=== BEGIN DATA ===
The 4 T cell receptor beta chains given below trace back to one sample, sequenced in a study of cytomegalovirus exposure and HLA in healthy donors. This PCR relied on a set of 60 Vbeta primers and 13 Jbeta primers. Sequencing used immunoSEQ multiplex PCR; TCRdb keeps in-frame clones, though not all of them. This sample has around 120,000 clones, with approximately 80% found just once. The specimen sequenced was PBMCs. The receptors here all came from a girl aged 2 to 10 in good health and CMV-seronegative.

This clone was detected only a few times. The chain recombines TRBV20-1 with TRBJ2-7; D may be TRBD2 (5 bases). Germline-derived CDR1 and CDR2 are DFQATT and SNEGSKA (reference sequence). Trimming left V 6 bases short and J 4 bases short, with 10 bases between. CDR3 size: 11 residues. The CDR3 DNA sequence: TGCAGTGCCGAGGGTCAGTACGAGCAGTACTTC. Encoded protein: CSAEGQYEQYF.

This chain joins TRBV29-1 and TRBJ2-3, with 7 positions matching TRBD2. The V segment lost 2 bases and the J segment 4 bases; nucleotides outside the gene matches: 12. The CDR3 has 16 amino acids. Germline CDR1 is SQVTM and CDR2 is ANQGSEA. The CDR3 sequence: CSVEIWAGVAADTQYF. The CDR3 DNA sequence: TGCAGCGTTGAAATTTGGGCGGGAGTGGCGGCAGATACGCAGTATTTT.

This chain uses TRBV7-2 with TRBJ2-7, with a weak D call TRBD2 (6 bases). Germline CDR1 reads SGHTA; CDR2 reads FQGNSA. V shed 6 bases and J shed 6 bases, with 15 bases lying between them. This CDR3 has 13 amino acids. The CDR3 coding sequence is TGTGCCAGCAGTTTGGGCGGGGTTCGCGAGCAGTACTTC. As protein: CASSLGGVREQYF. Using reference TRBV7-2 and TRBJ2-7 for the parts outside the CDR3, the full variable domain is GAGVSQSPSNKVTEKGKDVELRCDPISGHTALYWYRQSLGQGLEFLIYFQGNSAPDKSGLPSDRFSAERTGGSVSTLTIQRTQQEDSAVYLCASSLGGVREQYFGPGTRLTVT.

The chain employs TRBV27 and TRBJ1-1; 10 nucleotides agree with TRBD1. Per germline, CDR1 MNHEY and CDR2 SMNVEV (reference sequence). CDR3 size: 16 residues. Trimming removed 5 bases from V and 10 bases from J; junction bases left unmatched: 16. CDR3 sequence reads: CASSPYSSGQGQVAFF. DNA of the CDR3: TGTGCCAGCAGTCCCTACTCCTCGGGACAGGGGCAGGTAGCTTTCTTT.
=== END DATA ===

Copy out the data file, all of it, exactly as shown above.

The 4 T cell receptor beta chains given below trace back to one sample, sequenced in a study of cytomegalovirus exposure and HLA in healthy donors. This PCR relied on a set of 60 Vbeta primers and 13 Jbeta primers. Sequencing used immunoSEQ multiplex PCR; TCRdb keeps in-frame clones, though not all of them. This sample has around 120,000 clones, with approximately 80% found just once. The specimen sequenced was PBMCs. The receptors here all came from a girl aged 2 to 10 in good health and CMV-seronegative.

This clone was detected only a few times. The chain recombines TRBV20-1 with TRBJ2-7; D may be TRBD2 (5 bases). Germline-derived CDR1 and CDR2 are DFQATT and SNEGSKA (reference sequence). Trimming left V 6 bases short and J 4 bases short, with 10 bases between. CDR3 size: 11 residues. The CDR3 DNA sequence: TGCAGTGCCGAGGGTCAGTACGAGCAGTACTTC. Encoded protein: CSAEGQYEQYF.

This chain joins TRBV29-1 and TRBJ2-3, with 7 positions matching TRBD2. The V segment lost 2 bases and the J segment 4 bases; nucleotides outside the gene matches: 12. The CDR3 has 16 amino acids. Germline CDR1 is SQVTM and CDR2 is ANQGSEA. The CDR3 sequence: CSVEIWAGVAADTQYF. The CDR3 DNA sequence: TGCAGCGTTGAAATTTGGGCGGGAGTGGCGGCAGATACGCAGTATTTT.

This chain uses TRBV7-2 with TRBJ2-7, with a weak D call TRBD2 (6 bases). Germline CDR1 reads SGHTA; CDR2 reads FQGNSA. V shed 6 bases and J shed 6 bases, with 15 bases lying between them. This CDR3 has 13 amino acids. The CDR3 coding sequence is TGTGCCAGCAGTTTGGGCGGGGTTCGCGAGCAGTACTTC. As protein: CASSLGGVREQYF. Using reference TRBV7-2 and TRBJ2-7 for the parts outside the CDR3, the full variable domain is GAGVSQSPSNKVTEKGKDVELRCDPISGHTALYWYRQSLGQGLEFLIYFQGNSAPDKSGLPSDRFSAERTGGSVSTLTIQRTQQEDSAVYLCASSLGGVREQYFGPGTRLTVT.

The chain employs TRBV27 and TRBJ1-1; 10 nucleotides agree with TRBD1. Per germline, CDR1 MNHEY and CDR2 SMNVEV (reference sequence). CDR3 size: 16 residues. Trimming removed 5 bases from V and 10 bases from J; junction bases left unmatched: 16. CDR3 sequence reads: CASSPYSSGQGQVAFF. DNA of the CDR3: TGTGCCAGCAGTCCCTACTCCTCGGGACAGGGGCAGGTAGCTTTCTTT.